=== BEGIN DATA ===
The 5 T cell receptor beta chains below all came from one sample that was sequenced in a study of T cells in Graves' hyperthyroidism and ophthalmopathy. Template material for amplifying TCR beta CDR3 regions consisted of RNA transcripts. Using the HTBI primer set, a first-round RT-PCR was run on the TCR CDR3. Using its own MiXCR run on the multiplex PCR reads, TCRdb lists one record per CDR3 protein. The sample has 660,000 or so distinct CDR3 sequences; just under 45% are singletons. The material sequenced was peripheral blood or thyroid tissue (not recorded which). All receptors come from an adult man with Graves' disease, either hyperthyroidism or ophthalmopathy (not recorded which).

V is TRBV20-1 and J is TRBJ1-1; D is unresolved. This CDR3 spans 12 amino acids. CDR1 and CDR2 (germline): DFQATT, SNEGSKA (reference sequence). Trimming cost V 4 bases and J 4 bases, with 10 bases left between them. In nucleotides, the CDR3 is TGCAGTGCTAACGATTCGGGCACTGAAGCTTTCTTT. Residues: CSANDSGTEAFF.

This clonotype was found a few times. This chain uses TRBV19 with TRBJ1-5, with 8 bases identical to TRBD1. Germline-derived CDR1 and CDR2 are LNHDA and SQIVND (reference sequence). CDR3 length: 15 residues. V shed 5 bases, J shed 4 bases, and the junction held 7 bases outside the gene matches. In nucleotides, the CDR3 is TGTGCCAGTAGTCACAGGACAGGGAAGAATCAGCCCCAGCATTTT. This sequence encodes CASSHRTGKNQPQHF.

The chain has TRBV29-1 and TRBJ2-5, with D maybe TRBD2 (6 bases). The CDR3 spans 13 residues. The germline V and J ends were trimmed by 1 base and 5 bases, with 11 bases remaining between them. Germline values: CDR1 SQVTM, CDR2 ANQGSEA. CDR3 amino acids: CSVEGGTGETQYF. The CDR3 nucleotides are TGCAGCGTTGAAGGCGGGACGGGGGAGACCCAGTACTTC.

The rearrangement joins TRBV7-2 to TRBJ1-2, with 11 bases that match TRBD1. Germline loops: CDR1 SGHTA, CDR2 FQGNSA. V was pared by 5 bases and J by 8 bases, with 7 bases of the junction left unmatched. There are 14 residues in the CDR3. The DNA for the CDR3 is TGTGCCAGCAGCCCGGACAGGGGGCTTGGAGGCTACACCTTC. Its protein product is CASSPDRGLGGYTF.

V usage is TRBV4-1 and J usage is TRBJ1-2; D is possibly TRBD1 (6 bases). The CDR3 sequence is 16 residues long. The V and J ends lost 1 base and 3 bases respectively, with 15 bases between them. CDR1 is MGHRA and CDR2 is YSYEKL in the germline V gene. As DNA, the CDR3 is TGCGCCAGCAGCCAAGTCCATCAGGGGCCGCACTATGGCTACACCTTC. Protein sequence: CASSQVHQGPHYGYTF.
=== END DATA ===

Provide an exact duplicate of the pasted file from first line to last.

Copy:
The 5 T cell receptor beta chains below all came from one sample that was sequenced in a study of T cells in Graves' hyperthyroidism and ophthalmopathy. Template material for amplifying TCR beta CDR3 regions consisted of RNA transcripts. Using the HTBI primer set, a first-round RT-PCR was run on the TCR CDR3. Using its own MiXCR run on the multiplex PCR reads, TCRdb lists one record per CDR3 protein. The sample has 660,000 or so distinct CDR3 sequences; just under 45% are singletons. The material sequenced was peripheral blood or thyroid tissue (not recorded which). All receptors come from an adult man with Graves' disease, either hyperthyroidism or ophthalmopathy (not recorded which).

V is TRBV20-1 and J is TRBJ1-1; D is unresolved. This CDR3 spans 12 amino acids. CDR1 and CDR2 (germline): DFQATT, SNEGSKA (reference sequence). Trimming cost V 4 bases and J 4 bases, with 10 bases left between them. In nucleotides, the CDR3 is TGCAGTGCTAACGATTCGGGCACTGAAGCTTTCTTT. Residues: CSANDSGTEAFF.

This clonotype was found a few times. This chain uses TRBV19 with TRBJ1-5, with 8 bases identical to TRBD1. Germline-derived CDR1 and CDR2 are LNHDA and SQIVND (reference sequence). CDR3 length: 15 residues. V shed 5 bases, J shed 4 bases, and the junction held 7 bases outside the gene matches. In nucleotides, the CDR3 is TGTGCCAGTAGTCACAGGACAGGGAAGAATCAGCCCCAGCATTTT. This sequence encodes CASSHRTGKNQPQHF.

The chain has TRBV29-1 and TRBJ2-5, with D maybe TRBD2 (6 bases). The CDR3 spans 13 residues. The germline V and J ends were trimmed by 1 base and 5 bases, with 11 bases remaining between them. Germline values: CDR1 SQVTM, CDR2 ANQGSEA. CDR3 amino acids: CSVEGGTGETQYF. The CDR3 nucleotides are TGCAGCGTTGAAGGCGGGACGGGGGAGACCCAGTACTTC.

The rearrangement joins TRBV7-2 to TRBJ1-2, with 11 bases that match TRBD1. Germline loops: CDR1 SGHTA, CDR2 FQGNSA. V was pared by 5 bases and J by 8 bases, with 7 bases of the junction left unmatched. There are 14 residues in the CDR3. The DNA for the CDR3 is TGTGCCAGCAGCCCGGACAGGGGGCTTGGAGGCTACACCTTC. Its protein product is CASSPDRGLGGYTF.

V usage is TRBV4-1 and J usage is TRBJ1-2; D is possibly TRBD1 (6 bases). The CDR3 sequence is 16 residues long. The V and J ends lost 1 base and 3 bases respectively, with 15 bases between them. CDR1 is MGHRA and CDR2 is YSYEKL in the germline V gene. As DNA, the CDR3 is TGCGCCAGCAGCCAAGTCCATCAGGGGCCGCACTATGGCTACACCTTC. Protein sequence: CASSQVHQGPHYGYTF.